Occupy Wall Street 'Media Blackout': Journalists Arrested, Roughed Up, Blocked From Covering Clearing
UPDATE: The Society Of Professional Journalists has condemned the arrests of reporters carried out by the New York Police Department during their raid of the Occupy Wall Street encampment.
In a statement on Tuesday, the group noted that at least six journalists had been arrested, and called "for all charges against these journalists to be dropped and for greater care by police to avoid arresting or otherwise obstructing journalists who are simply and clearly doing their jobs." It also stressed that "the journalists were either wearing press credentials or explained to police that they were reporters covering the protests," and argued, "they were clearly exercising the constitutional right of a free press...it is clear now that many journalists have been erroneously arrested without cause."
The New York Press club also condemned the Bloomberg administration for its apparent efforts to block journalists from witnessing the raid. The club criticized what it said "would seem to be a strategic decision to cloak potentially volatile police activity from the public."
ORIGINAL STORY: The surprise raid on the Occupy Wall Street encampment included an aggressive, sometimes violent approach to the journalists covering the event.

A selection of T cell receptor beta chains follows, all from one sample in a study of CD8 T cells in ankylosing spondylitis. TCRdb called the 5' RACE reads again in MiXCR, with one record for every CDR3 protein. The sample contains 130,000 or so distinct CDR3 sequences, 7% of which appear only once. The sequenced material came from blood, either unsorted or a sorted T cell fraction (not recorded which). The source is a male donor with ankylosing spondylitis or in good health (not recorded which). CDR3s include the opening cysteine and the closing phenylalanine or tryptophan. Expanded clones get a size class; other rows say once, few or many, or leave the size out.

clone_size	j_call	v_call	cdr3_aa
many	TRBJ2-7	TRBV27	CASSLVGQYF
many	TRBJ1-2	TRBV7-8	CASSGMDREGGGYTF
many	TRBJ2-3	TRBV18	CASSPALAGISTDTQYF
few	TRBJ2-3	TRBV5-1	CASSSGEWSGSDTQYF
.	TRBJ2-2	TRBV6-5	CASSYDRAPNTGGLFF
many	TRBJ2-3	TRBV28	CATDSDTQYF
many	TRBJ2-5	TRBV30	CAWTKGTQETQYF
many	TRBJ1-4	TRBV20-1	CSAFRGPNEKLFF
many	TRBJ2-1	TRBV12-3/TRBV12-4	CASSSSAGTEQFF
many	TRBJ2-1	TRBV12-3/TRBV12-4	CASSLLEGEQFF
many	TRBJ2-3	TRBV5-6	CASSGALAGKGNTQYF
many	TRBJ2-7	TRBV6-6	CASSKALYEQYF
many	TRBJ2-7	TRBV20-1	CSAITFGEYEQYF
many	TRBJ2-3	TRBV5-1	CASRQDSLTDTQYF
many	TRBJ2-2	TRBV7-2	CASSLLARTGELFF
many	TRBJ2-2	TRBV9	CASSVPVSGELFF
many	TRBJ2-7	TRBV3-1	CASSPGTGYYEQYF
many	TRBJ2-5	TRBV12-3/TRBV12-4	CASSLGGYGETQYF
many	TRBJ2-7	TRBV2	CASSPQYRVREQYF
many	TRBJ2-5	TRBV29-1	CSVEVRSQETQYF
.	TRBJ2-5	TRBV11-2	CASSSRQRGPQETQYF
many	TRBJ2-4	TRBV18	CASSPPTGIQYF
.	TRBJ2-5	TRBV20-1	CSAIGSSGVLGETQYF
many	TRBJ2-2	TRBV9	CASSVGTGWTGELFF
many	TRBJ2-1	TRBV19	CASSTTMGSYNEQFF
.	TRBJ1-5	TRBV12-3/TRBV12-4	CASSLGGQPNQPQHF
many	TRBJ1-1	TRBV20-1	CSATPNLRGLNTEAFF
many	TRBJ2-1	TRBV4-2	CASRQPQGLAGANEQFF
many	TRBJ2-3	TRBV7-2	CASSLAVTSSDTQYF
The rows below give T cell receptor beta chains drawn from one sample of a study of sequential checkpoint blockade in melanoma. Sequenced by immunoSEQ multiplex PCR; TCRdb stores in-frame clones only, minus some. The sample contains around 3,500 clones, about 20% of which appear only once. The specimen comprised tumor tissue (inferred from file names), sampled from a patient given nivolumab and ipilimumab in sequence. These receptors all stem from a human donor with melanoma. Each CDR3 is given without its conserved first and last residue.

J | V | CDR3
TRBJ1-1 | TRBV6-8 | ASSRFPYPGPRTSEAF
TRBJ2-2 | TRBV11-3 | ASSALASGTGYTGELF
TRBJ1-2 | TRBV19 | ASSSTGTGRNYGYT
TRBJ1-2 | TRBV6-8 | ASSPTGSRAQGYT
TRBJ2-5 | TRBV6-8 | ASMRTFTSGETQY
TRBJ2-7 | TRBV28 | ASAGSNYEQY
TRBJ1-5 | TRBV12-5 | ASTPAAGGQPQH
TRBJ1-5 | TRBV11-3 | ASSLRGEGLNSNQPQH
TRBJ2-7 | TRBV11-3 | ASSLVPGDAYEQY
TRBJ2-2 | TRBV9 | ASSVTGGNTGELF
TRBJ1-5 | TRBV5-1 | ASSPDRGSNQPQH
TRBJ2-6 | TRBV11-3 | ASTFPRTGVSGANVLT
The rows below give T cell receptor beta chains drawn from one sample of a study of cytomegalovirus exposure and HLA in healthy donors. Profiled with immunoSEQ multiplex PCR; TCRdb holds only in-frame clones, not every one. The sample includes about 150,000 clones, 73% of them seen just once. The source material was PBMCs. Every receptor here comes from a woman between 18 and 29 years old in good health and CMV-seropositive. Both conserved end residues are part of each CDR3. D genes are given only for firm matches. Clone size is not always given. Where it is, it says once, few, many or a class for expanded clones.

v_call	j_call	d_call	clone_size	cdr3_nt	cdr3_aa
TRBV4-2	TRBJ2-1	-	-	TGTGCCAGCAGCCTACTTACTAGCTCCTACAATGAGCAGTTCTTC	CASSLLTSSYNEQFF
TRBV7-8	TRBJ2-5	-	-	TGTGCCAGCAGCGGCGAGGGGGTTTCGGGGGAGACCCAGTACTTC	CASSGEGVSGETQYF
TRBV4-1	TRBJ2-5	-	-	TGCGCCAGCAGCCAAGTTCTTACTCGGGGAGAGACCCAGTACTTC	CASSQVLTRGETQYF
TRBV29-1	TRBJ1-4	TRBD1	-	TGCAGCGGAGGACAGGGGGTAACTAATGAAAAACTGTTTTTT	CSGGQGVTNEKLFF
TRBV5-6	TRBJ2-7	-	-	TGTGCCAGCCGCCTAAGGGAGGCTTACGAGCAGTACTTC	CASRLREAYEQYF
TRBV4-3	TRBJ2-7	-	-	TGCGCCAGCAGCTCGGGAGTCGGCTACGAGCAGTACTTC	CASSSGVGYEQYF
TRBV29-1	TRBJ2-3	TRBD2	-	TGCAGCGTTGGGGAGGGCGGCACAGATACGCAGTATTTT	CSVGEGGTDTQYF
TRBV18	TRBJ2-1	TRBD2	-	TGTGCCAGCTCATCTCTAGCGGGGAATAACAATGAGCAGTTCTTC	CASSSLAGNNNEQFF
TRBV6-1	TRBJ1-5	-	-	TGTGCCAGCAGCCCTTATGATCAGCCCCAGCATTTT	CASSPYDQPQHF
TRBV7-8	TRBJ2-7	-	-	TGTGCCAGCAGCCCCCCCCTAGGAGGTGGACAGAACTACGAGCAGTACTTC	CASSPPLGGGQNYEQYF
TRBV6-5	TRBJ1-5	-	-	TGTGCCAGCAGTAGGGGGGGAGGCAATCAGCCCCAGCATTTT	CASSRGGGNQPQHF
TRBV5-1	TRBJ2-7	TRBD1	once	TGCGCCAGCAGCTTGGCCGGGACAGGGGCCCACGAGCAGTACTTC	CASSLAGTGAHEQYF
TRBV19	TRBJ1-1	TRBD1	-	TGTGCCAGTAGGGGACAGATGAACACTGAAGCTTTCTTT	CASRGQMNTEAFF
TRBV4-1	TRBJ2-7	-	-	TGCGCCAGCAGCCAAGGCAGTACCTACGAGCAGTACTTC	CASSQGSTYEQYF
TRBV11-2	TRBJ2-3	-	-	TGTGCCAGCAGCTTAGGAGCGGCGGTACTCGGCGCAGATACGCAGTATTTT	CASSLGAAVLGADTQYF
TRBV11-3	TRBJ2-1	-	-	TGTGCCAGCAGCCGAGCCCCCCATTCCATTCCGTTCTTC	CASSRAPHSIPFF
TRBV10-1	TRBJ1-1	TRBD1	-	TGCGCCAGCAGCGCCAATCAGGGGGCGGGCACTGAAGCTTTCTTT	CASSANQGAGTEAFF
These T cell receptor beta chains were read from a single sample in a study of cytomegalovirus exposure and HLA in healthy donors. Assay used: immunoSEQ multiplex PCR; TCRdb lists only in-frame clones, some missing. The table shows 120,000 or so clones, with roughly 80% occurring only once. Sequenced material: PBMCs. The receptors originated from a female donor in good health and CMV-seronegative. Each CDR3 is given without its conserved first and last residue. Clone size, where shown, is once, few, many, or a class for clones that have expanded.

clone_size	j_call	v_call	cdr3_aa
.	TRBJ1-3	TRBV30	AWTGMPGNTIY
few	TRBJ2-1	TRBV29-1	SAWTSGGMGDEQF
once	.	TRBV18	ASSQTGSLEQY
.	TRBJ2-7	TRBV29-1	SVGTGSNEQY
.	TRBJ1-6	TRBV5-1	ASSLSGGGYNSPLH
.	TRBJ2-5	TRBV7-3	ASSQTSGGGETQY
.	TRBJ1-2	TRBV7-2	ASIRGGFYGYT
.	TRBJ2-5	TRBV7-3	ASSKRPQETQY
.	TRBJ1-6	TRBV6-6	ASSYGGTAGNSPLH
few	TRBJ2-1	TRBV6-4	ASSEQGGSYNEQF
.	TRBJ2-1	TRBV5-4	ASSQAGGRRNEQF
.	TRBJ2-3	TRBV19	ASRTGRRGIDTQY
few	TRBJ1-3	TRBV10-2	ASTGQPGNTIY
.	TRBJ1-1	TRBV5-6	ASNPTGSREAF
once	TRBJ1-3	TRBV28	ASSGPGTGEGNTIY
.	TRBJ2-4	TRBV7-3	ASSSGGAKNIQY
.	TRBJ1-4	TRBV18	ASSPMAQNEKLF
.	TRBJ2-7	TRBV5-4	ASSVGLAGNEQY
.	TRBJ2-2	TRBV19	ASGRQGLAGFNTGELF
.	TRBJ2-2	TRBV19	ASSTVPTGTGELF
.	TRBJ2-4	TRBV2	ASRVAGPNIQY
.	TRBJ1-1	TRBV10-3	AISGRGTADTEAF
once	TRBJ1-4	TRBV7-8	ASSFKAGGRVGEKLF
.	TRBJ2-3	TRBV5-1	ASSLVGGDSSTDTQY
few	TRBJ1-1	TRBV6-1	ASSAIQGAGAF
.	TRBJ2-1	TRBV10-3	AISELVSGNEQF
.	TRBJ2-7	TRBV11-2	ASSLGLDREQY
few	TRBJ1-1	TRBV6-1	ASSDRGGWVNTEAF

In the early hours of Tuesday morning, the NYPD moved into Zucotti Park and forcibly cleared it of the encampment that had been there for nearly two months. Naturally, journalists flocked to Lower Manhattan to witness what was going on. When they got there, though, most of them were barred from getting too close.
Reporter after reporter — many using the hashtag "#mediablackout" — tweeted through the night, saying that police had either blocked them from seeing what was happening or had acted violently towards them. Some correspondents were also among the scores of people arrested by police.
At his press conference about the raid on Tuesday morning, Mayor Michael Bloomberg said journalists were barred from covering the raid "to protect members of the press," and "to prevent a situation from getting worse."
Below, see a sample of the journalists' tweets from the scene.